There are many steps your church should take when preparing to construct a new church building or undertake a church renovation project. One is getting a church funding plan. Without it, your project isn’t going to get very far.
Chances are you’d think—in the beginning, anyway—that the cost is equivalent to the amount of money needed to construct the building.
However, there is a good deal more to any church building budget, and if you want to optimize your church financing, you need to know what comprehensive budgets entail.
4 Elements of a Comprehensive Budget
Essentially there are four elements to a comprehensive church building budget. The largest piece—the third element, if you’re looking at this chronologically—we’ve already mentioned: The cost to construct the building.
The first part, however, involves what we call “site work.” This is preparing the ground where the church will be built. It must be level and solid enough to handle the weight of the building, plus water, sewer, gas, and electric lines all need to be laid before the building goes in. Furthermore, site work must also be done for the parking lots and sidewalks including their actual installation.
Next, the second element, which involves the various fees that must be paid for drawings, approvals, and permits prior to the building being constructed. There will be architectural drawings to be drafted and approved, along with structural, plumbing, HVAC, and electrical engineering components that must be individually planned and integrated into the overall design. There are also building permits to be issued and soil samples to be taken and analyzed.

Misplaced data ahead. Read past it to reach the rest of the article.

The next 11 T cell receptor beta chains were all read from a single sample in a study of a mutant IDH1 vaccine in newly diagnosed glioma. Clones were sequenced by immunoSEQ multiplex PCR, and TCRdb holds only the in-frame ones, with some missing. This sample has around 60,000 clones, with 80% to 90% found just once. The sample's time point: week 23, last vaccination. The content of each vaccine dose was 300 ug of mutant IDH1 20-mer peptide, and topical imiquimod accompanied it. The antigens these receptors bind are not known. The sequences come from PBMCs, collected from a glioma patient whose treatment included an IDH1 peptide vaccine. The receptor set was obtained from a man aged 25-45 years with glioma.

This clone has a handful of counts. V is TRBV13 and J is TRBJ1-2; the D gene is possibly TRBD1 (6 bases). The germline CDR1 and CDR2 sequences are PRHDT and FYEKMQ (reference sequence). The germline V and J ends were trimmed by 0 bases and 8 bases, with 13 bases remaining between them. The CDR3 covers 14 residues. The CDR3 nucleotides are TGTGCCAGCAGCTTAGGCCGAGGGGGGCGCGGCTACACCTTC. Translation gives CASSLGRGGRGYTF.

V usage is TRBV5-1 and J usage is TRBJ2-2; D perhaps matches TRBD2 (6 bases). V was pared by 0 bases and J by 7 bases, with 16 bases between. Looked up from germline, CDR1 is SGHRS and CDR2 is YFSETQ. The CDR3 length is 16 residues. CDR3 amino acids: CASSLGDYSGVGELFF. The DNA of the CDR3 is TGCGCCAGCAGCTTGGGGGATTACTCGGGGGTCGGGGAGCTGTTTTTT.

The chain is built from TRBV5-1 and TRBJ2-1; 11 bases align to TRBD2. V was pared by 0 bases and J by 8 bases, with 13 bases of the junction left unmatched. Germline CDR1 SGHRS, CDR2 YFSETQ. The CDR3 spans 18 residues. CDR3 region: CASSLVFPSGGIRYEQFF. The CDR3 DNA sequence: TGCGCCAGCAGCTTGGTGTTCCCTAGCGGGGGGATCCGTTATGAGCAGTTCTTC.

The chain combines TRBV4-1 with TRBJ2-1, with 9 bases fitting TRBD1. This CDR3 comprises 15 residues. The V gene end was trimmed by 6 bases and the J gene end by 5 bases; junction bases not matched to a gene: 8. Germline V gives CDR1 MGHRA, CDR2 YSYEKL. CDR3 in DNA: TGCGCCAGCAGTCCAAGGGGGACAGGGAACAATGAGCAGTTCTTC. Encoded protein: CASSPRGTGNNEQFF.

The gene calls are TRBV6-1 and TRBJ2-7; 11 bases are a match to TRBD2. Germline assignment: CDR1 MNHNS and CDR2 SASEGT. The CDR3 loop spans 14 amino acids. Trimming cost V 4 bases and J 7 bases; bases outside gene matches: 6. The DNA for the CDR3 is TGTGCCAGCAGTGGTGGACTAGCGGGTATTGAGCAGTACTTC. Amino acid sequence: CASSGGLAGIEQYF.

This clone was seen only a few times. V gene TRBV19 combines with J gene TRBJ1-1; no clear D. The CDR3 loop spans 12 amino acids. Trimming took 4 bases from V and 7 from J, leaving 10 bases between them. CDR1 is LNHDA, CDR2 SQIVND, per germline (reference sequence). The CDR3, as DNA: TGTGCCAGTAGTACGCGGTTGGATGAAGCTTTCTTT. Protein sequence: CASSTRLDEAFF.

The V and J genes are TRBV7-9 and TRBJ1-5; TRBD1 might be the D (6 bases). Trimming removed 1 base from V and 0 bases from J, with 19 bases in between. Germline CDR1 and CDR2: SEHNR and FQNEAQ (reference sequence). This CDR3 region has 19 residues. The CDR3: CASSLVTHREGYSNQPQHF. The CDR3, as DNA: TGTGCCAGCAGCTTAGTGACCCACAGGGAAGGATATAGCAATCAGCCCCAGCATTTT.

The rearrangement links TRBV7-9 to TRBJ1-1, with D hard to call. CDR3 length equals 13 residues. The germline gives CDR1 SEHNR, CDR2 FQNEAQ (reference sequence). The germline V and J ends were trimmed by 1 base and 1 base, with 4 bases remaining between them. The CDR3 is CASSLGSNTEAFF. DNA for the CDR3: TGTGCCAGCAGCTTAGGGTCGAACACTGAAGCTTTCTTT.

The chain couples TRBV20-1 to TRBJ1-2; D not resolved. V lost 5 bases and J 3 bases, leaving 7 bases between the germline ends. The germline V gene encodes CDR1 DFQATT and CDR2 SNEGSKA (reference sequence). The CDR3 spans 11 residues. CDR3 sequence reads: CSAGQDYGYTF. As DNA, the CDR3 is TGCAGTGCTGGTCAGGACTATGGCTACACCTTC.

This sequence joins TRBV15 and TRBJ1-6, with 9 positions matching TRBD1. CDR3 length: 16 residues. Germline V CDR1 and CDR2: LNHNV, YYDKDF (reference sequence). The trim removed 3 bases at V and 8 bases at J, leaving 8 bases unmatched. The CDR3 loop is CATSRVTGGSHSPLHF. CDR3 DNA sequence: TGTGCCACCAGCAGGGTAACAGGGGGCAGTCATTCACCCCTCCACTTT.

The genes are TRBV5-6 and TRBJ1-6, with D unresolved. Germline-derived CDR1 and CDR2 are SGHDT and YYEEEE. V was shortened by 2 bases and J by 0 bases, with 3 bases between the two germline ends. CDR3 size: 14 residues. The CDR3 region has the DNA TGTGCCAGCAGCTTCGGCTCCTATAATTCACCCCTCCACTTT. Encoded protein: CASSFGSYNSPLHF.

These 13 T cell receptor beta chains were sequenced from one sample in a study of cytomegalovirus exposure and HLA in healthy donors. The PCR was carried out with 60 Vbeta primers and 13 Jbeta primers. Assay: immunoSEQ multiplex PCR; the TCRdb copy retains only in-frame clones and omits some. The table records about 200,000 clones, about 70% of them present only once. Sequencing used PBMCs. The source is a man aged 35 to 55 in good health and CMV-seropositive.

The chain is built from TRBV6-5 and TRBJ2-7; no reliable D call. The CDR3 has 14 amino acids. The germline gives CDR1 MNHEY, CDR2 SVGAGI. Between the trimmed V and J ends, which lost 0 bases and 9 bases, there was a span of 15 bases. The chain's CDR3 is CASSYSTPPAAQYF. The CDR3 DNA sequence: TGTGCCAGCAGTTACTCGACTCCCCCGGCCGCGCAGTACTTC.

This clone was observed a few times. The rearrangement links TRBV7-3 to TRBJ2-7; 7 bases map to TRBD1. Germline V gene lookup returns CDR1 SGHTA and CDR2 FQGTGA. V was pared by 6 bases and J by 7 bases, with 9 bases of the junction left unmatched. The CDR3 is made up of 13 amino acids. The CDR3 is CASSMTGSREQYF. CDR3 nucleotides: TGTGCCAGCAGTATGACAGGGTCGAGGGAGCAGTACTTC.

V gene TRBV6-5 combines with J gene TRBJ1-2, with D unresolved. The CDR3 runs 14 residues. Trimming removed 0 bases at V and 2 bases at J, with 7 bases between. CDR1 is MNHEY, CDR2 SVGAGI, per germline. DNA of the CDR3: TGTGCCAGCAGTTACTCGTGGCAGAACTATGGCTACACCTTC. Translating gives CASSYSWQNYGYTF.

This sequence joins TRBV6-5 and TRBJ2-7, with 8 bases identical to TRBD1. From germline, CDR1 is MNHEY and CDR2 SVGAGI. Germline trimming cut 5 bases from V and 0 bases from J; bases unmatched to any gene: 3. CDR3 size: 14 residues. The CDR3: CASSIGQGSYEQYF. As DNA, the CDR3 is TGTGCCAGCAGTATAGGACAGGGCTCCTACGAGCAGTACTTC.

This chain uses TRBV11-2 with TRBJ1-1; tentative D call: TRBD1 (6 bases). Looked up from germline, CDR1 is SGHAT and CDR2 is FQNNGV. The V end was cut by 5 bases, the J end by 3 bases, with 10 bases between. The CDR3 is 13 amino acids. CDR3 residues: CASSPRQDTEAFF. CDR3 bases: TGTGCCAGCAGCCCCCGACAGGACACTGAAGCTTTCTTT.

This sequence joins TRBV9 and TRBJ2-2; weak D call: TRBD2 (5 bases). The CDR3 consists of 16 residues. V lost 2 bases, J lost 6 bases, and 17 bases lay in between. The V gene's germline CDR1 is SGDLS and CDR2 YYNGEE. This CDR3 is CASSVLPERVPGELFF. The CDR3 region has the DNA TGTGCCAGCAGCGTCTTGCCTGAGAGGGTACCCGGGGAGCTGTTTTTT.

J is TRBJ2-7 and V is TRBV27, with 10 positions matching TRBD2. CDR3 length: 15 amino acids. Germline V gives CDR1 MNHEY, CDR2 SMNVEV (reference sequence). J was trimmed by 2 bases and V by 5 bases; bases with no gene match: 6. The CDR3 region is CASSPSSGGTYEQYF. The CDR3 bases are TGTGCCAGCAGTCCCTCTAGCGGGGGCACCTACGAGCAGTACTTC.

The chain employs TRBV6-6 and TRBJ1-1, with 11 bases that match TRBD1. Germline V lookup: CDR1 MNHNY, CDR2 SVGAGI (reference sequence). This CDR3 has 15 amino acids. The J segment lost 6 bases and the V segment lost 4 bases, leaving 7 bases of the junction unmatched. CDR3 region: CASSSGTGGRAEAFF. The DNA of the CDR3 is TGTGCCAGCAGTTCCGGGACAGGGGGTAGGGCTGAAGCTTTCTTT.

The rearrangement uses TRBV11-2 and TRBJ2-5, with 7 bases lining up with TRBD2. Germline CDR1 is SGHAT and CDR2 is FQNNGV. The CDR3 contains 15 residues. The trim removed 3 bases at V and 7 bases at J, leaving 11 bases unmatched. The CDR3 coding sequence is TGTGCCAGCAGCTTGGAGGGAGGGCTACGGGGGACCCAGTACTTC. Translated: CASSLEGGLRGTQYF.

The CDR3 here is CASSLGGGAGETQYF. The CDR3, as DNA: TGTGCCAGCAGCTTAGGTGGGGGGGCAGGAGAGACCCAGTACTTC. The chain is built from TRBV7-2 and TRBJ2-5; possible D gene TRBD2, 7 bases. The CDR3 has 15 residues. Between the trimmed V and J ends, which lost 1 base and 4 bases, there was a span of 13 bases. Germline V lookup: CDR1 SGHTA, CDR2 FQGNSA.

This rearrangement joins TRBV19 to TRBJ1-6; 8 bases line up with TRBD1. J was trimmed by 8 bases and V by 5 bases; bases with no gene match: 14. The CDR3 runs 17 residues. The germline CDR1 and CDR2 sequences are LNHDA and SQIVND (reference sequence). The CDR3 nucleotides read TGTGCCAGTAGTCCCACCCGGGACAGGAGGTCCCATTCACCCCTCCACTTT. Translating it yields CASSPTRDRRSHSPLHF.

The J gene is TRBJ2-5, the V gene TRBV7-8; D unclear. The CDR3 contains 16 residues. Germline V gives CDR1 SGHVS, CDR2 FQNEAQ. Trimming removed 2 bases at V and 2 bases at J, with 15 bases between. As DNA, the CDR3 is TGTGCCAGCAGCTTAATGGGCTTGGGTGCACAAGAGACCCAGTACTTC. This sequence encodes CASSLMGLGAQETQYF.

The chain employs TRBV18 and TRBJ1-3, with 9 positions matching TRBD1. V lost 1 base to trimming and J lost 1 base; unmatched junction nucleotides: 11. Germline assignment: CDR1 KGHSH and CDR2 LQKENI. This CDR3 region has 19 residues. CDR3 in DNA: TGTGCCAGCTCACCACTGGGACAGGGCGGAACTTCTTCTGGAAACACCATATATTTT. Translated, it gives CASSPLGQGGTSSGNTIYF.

The final, fourth, element is everything that goes inside the church building once it has been constructed. We call it “FF&E,” or Furnishings, Fixtures, and Equipment. This includes the furniture, appliances, all your audio/visual equipment and technology such as servers, WIFI, and alike.
If you walk through your current church building and pay attention to everything that’s been installed in every room, you will discover there’s quite a bit of FF&E that must be either brought over from the old building or purchased for the new.
Taking it all into account
For example, let’s imagine a roughly $750,000 church building construction project. We need to budget approximately $61,000 in fees, another $18,500 for inflation (because no church building is built in an instant, and costs will go up the longer it takes), and another $101,500 or so for FF&E.
This means the total budget for the construction project is over $930,000.
Why a Comprehensive Budget Boosts Church Financing?
When you, as church leaders, approach a lending institution for church financing, that institution wants to know you’ve done your homework. A comprehensive budget, covering all four areas, shows you’re well-prepared and improves your chances of getting whatever financing is needed to complete the project.
Find Out More
We have more resources available for you regarding church design, building, and renovation. To learn more about better budgeting, see this post. To learn more about church financing and a whole lot more, visit our website, and sign up for our free i3 webinars.